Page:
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Maternal Depressive Symptoms Affect Infant Cognitive Development in Barbados

Published online by Cambridge University Press:  19 October 2000

Janina R. Galler
Affiliation:
Boston University School of Medicine, U.S.A.
Robert H. Harrison
Affiliation:
Boston University School of Medicine, U.S.A.
Frank Ramsey
Affiliation:
Rus-in-Urbe Clinic, Bridgetown, Barbados
Victor Forde
Affiliation:
Rus-in-Urbe Clinic, Bridgetown, Barbados
Samantha C. Butler
Affiliation:
Boston University School of Medicine , U.S.A.
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Abstract

This longitudinal study is part of a series examining the relationships between maternal mood, feeding practices, and infant growth and development during the first 6 months of life in 226 well-nourished mother-infant dyads in Barbados. In this report, we assessed maternal moods (General Adjustment and Morale Scale and Zung Depression and Anxiety Scales), feeding practices (scales describing breast-feeding and other practices associated with infant feeding in this setting), and infant cognitive development (Griffiths Mental Development Scales). Multivariate analyses, with and without controlling for background variables, established significant relationships between maternal moods and infant cognitive development. Infants of mothers with mild–moderate depression had lower Griffiths scores than infants of mothers without depression. Maternal depressive symptoms and lack of trust at 7 weeks predicted lower infant social and performance scores at 3 months. Maternal moods at 6 months were associated with lower scores in motor development at the same age. Although no independent relationships emerged between feeding practices and infant cognitive development, the combination of diminished infant feeding intensity and maternal depression predicted delays in infant social development. These findings demonstrate the need to carefully monitor maternal moods during the postpartum period, in order to maximize the benefits of breast-feeding and related health programs to infant cognitive development.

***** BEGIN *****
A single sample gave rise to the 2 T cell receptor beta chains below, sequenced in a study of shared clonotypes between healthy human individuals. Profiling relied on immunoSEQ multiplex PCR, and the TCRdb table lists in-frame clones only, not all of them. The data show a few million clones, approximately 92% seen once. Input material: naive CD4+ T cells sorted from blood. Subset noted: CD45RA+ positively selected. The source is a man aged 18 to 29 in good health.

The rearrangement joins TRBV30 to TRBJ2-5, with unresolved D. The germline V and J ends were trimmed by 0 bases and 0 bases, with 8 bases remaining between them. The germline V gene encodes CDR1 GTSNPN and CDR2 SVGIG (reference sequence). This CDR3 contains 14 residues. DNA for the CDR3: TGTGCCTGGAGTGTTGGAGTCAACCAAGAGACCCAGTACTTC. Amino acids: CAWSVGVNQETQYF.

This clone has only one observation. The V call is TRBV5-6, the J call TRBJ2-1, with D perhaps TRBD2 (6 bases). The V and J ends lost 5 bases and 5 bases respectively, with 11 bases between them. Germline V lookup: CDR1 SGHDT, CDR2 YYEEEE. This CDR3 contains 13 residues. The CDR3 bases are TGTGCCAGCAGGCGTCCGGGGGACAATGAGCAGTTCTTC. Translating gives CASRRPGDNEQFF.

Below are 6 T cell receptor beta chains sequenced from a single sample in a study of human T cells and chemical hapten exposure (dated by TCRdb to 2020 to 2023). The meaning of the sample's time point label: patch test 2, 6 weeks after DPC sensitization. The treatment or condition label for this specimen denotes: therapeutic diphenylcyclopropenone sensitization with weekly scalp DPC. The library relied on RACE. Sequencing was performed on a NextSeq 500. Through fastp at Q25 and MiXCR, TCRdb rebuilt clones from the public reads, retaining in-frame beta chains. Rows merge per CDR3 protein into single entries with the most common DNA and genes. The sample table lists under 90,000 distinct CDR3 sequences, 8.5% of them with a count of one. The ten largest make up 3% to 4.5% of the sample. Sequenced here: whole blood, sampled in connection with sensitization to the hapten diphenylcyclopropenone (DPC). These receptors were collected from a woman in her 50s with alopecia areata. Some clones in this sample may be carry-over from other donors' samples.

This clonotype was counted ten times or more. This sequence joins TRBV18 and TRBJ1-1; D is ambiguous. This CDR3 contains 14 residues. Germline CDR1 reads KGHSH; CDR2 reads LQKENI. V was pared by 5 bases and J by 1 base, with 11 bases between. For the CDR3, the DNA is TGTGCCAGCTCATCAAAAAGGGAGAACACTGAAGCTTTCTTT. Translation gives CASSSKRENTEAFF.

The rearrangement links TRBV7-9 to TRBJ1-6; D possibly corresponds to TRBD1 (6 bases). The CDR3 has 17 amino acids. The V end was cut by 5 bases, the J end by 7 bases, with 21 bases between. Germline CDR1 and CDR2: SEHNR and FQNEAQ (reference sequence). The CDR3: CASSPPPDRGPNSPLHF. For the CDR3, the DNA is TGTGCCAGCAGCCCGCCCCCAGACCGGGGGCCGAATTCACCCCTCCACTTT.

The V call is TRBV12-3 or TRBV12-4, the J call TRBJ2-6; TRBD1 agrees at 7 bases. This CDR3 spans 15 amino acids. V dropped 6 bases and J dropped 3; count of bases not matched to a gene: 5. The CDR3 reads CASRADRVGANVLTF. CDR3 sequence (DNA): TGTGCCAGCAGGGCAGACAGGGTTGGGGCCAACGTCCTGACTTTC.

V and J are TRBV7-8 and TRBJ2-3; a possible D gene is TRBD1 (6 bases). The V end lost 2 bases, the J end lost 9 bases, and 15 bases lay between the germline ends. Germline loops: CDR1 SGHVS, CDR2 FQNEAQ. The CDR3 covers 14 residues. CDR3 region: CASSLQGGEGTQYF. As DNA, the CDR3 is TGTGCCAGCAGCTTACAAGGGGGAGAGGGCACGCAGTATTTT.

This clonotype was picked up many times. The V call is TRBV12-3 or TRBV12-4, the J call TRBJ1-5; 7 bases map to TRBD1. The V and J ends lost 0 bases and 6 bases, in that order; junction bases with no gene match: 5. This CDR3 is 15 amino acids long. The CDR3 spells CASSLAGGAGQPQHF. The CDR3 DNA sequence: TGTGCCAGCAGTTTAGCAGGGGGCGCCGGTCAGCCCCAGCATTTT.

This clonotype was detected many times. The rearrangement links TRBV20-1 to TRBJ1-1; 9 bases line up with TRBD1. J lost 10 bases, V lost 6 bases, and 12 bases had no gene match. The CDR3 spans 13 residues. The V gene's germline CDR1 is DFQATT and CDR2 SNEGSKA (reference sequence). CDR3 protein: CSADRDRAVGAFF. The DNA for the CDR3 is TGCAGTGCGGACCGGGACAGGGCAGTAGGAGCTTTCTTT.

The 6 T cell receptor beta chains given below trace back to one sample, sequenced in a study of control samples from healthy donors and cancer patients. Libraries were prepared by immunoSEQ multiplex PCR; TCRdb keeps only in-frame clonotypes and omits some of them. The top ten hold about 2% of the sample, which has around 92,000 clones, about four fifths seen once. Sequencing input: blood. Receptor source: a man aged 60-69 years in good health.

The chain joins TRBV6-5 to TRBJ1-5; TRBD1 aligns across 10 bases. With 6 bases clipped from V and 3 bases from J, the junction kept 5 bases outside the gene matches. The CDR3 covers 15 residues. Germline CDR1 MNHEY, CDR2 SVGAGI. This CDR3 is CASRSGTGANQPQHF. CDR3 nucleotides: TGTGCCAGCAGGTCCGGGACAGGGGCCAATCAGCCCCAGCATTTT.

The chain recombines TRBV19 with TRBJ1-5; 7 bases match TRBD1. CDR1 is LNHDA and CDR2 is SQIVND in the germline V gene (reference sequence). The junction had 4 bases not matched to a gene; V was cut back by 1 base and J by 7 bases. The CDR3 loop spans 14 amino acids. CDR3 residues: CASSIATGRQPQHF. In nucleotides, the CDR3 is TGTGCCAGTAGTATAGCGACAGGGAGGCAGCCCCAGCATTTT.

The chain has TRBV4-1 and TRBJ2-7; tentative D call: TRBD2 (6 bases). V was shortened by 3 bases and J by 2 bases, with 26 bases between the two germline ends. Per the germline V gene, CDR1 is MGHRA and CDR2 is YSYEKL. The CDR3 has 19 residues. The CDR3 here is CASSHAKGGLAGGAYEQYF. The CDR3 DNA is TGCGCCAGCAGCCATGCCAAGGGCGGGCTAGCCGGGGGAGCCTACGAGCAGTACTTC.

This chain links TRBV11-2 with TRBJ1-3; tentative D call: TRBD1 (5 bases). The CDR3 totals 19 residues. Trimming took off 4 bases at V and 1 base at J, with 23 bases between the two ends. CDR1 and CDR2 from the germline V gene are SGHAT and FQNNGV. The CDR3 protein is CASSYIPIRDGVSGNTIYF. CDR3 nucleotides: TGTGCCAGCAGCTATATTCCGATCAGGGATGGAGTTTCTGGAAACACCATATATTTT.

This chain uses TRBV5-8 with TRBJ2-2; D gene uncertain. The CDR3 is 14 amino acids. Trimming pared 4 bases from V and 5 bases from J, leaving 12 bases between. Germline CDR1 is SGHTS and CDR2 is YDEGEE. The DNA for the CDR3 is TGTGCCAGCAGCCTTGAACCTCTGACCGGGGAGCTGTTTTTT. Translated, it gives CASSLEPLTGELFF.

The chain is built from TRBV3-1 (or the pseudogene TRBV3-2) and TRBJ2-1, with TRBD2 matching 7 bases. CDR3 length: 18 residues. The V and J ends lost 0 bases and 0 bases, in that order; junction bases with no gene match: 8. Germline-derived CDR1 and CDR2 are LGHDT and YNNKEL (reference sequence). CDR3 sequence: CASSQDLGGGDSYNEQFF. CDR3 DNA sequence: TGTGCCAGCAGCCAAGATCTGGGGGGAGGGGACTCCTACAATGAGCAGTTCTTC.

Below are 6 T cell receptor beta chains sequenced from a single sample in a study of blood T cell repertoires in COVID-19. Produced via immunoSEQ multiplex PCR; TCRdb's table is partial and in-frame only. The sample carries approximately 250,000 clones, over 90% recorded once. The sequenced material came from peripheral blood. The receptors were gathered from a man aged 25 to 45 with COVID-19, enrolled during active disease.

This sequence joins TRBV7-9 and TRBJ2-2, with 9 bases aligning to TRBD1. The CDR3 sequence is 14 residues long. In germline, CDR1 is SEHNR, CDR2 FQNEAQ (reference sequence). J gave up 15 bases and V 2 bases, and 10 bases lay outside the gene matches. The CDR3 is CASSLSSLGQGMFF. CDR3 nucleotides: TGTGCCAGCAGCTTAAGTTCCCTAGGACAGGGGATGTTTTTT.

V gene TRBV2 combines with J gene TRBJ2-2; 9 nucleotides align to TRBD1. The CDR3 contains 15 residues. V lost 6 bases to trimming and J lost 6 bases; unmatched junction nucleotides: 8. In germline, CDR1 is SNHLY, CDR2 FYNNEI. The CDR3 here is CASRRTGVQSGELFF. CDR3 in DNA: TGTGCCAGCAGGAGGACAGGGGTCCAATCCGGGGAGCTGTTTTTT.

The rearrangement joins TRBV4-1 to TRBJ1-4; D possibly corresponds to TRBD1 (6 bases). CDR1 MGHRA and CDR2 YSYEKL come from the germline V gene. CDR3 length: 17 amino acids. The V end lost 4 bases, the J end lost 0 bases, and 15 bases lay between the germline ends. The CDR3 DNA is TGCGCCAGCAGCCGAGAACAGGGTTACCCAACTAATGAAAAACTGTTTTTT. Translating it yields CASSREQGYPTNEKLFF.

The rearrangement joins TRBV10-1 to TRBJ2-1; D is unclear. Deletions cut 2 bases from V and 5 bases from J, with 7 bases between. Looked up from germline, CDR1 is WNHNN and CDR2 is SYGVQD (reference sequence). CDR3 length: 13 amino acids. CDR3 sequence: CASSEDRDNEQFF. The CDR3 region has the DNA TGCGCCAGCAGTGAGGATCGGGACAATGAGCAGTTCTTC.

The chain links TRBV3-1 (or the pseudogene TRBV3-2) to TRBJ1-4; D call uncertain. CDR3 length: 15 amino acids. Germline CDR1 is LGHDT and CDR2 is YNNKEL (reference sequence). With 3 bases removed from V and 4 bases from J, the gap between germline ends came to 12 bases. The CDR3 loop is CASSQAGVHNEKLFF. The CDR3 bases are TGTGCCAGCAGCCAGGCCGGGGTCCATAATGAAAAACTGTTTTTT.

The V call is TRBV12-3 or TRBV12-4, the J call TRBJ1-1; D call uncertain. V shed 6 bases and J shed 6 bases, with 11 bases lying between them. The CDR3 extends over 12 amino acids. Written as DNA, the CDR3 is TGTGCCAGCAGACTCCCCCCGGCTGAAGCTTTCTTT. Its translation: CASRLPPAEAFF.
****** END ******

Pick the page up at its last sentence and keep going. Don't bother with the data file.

Type
Research Article
Copyright
© 2000 Association for Child Psychology and Psychiatry

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